photograph showcase, updates

Photograph Showcase: Grandpa Costello & His Guitar, aka Photo Heaven ❤️

COSTELLO, John playing his guitar, November 1960
John Costello, November 1960. Photo courtesy of Barbara Costello.

In May of this year, I shared my joy at finding 7 seconds of video of my great grandfather, John Costello.  In that post I shared that I have exactly 5 photos of my great grandfather.

Guess what?

That is not the case any longer!!


{Insert major genealogy happy dancing & celebrating right here.}


In July, my sister visited our grandaunt Barbara.  Barbara is the widow of Dan Costello.  Dan is the son of our great grandfather, John Costello.

Aunt Barbara sent my sister home with a lovely chalk drawing created by John’s wife, that I shared last week.  She also sent her home with a small, but very precious, bundle of photographs for me to scan and return.

This photo of Grandpa Costello was among them.  My heart is bursting with joy to see Grandpa Costello in – what I am guessing is his living room? – playing his guitar.  He didn’t like having his picture taken, so each photo is extra special.  Here he is, as a 67 year old man, still playing his guitar.  Be still my heart.



Have you been blessed to have photos shared with you, photos you weren’t expecting to ever see?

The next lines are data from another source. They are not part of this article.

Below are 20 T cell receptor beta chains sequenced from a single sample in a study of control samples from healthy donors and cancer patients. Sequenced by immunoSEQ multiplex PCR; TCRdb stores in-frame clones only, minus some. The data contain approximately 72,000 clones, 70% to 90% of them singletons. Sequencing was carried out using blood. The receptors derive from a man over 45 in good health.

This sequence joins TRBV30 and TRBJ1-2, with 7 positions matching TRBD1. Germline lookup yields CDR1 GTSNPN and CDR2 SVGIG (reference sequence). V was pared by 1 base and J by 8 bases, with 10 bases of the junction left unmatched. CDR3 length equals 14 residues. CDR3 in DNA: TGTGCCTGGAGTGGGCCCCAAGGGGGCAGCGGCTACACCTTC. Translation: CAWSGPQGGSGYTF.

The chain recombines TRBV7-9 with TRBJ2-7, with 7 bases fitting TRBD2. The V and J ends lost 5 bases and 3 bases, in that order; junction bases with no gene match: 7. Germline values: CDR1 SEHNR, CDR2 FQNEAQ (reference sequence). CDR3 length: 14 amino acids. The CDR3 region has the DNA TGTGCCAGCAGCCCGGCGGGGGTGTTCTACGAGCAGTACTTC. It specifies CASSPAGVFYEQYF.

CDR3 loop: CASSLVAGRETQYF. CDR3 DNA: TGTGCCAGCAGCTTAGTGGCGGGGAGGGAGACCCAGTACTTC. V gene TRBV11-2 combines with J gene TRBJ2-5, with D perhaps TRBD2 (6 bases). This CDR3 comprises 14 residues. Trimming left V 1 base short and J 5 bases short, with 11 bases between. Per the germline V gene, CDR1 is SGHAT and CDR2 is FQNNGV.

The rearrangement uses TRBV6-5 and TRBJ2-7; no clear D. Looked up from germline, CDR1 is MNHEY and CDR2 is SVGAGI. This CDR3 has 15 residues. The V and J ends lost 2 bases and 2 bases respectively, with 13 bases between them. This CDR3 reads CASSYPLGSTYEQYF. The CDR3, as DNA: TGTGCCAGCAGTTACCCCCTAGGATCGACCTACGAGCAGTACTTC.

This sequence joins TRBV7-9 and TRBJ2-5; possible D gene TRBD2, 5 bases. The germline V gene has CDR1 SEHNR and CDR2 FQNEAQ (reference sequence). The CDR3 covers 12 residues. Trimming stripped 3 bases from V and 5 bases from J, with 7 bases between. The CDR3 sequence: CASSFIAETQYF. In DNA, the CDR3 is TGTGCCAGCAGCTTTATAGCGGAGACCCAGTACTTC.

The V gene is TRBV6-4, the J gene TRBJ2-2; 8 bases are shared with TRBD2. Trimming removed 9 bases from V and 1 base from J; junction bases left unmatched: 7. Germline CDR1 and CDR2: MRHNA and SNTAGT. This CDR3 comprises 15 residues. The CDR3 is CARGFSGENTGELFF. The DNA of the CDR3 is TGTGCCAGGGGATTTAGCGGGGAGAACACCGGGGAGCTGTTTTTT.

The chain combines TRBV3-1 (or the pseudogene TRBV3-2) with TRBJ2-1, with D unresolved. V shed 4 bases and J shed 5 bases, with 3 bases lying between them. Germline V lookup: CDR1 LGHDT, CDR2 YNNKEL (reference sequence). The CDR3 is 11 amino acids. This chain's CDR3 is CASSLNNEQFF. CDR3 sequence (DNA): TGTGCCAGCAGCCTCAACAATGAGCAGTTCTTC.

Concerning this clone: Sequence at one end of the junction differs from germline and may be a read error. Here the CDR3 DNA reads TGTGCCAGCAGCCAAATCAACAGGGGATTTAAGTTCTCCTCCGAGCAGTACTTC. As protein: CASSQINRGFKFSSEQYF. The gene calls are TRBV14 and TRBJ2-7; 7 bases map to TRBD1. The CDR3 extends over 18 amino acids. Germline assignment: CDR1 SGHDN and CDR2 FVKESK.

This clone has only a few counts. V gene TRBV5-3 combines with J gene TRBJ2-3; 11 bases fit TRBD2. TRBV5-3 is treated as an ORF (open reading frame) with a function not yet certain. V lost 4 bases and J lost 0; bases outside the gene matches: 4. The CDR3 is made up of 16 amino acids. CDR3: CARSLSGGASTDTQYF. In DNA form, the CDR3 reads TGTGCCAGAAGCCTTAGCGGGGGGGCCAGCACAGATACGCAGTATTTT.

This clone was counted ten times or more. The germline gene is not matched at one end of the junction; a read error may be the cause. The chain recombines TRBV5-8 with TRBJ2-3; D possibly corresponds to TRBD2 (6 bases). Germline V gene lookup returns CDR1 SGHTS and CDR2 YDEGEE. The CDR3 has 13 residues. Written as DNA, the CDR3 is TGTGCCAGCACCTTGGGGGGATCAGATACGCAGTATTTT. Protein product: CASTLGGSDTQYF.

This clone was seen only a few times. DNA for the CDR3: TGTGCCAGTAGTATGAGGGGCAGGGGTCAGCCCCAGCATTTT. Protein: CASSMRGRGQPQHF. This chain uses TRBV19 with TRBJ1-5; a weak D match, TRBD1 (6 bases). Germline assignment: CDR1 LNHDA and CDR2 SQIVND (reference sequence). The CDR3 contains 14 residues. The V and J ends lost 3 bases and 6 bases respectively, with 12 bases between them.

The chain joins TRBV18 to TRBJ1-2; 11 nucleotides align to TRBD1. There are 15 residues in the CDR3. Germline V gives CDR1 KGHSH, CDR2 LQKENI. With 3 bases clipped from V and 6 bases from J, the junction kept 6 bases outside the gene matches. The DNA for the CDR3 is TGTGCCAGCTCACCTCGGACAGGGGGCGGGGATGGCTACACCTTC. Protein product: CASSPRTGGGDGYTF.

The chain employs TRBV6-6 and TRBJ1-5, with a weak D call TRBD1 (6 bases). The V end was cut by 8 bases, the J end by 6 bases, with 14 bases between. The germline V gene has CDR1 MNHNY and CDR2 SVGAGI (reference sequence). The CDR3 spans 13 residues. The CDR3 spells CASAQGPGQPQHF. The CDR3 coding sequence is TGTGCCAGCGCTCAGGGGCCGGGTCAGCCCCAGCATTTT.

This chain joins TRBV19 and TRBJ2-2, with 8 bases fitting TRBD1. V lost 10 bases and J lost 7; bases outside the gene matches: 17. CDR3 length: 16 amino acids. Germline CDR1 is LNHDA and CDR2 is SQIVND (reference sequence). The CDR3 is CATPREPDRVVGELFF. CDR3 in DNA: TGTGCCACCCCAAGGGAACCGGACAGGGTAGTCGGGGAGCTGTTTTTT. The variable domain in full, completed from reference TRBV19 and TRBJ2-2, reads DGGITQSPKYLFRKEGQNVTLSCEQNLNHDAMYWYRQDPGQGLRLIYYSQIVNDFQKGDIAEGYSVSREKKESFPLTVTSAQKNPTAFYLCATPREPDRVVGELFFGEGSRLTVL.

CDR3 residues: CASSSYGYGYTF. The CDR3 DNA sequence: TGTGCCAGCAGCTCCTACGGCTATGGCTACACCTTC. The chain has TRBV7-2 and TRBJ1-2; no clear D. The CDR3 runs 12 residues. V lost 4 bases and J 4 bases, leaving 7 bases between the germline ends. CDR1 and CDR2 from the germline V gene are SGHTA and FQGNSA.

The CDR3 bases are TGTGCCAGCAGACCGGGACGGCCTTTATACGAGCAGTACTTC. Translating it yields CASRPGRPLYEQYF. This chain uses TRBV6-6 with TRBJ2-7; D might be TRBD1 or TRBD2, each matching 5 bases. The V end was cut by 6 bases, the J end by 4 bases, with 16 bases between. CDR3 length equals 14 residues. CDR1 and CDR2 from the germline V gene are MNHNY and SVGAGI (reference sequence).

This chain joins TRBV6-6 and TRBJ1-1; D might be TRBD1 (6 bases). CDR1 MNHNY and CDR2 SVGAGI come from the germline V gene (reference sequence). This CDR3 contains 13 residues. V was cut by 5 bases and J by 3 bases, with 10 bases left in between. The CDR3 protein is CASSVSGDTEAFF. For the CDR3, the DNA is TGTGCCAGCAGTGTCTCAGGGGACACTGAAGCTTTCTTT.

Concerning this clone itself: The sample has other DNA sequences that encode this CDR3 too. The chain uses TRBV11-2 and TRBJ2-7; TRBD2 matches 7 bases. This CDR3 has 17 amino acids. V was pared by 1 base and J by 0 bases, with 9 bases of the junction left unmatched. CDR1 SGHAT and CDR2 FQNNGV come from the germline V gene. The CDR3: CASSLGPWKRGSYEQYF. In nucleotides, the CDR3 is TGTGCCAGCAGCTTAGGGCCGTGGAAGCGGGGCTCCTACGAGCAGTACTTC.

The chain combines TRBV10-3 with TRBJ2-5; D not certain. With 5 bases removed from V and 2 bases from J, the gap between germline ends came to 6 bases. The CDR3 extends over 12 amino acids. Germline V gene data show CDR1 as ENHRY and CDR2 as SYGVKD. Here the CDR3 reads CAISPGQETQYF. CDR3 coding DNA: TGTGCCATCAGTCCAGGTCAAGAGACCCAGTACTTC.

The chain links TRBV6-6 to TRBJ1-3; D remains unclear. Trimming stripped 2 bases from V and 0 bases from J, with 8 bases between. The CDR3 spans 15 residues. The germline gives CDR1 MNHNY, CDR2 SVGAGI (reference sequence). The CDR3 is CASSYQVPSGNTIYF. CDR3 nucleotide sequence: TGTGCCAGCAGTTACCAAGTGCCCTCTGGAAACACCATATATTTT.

ps – Thank you!! for all of the input and advice about my letter collection.  I really appreciate each of your comments, emails, and poll answers.  Between all of you and some conversations with family, I think I have made a tentative plan.  I think.  The part I know for sure is that I will not be sharing the letters here.  My goal is to be ready to begin sharing them with family in January.

As a side note, my sister talked me through every possible way of sharing, all of the issues to consider – both for those who are deceased and those who are living, plus the time required for each avenue.  In all of that discussing, she helped me have an interesting and very valuable a-ha moment.  There are letters missing.  I know this for sure.  There are also letters that have been edited by scissors or permanent marker – by Grandma.  That leads us to believe that she definitely destroyed many letters, leaving no trace, and that the ones that remain that were marked “destroy”, were either too special to her to destroy or she changed her mind about their fate.  We can’t know for certain, but it has impacted our position on how to handle those letters.  One thing all of this has caused me to reflect upon, is what my own wishes are for my personal items like journals and letters.  Hopefully I can make my wishes clear so one day my granddaughter will know exactly what I would have wanted her to do.



24 thoughts on “Photograph Showcase: Grandpa Costello & His Guitar, aka Photo Heaven ❤️”

  1. I look forward to seeing the other photos. And I am glad you’ve come to some peace about the letters. Great and sweet photo of your grandfather!

  2. I’ve been a bit emotionally absent from WP and missed your post about the letters. I’m glad you have resolution. I have a few letters my mum has given me which are very personal and powerful. The writer in me wants to publish them, but I know in my heart that is not the right thing to do at this time. We have to have these discussions and ruminations to stop our intellectual researchers brains running away with our humanity.